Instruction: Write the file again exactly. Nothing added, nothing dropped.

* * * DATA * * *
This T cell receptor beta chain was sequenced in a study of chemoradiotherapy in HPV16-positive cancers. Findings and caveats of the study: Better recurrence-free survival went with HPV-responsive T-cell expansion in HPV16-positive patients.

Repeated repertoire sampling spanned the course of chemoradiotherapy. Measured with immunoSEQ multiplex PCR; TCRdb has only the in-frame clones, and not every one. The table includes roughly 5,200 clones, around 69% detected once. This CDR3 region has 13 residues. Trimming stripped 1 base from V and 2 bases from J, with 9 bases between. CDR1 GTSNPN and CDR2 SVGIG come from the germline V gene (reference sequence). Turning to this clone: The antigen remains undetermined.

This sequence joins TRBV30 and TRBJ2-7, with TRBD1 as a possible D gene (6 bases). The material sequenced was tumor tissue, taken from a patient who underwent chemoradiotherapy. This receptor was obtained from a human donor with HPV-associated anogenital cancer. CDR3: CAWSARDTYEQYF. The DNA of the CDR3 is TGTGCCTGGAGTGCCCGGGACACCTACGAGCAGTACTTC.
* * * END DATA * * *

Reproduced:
This T cell receptor beta chain was sequenced in a study of chemoradiotherapy in HPV16-positive cancers. Findings and caveats of the study: Better recurrence-free survival went with HPV-responsive T-cell expansion in HPV16-positive patients.

Repeated repertoire sampling spanned the course of chemoradiotherapy. Measured with immunoSEQ multiplex PCR; TCRdb has only the in-frame clones, and not every one. The table includes roughly 5,200 clones, around 69% detected once. This CDR3 region has 13 residues. Trimming stripped 1 base from V and 2 bases from J, with 9 bases between. CDR1 GTSNPN and CDR2 SVGIG come from the germline V gene (reference sequence). Turning to this clone: The antigen remains undetermined.

This sequence joins TRBV30 and TRBJ2-7, with TRBD1 as a possible D gene (6 bases). The material sequenced was tumor tissue, taken from a patient who underwent chemoradiotherapy. This receptor was obtained from a human donor with HPV-associated anogenital cancer. CDR3: CAWSARDTYEQYF. The DNA of the CDR3 is TGTGCCTGGAGTGCCCGGGACACCTACGAGCAGTACTTC.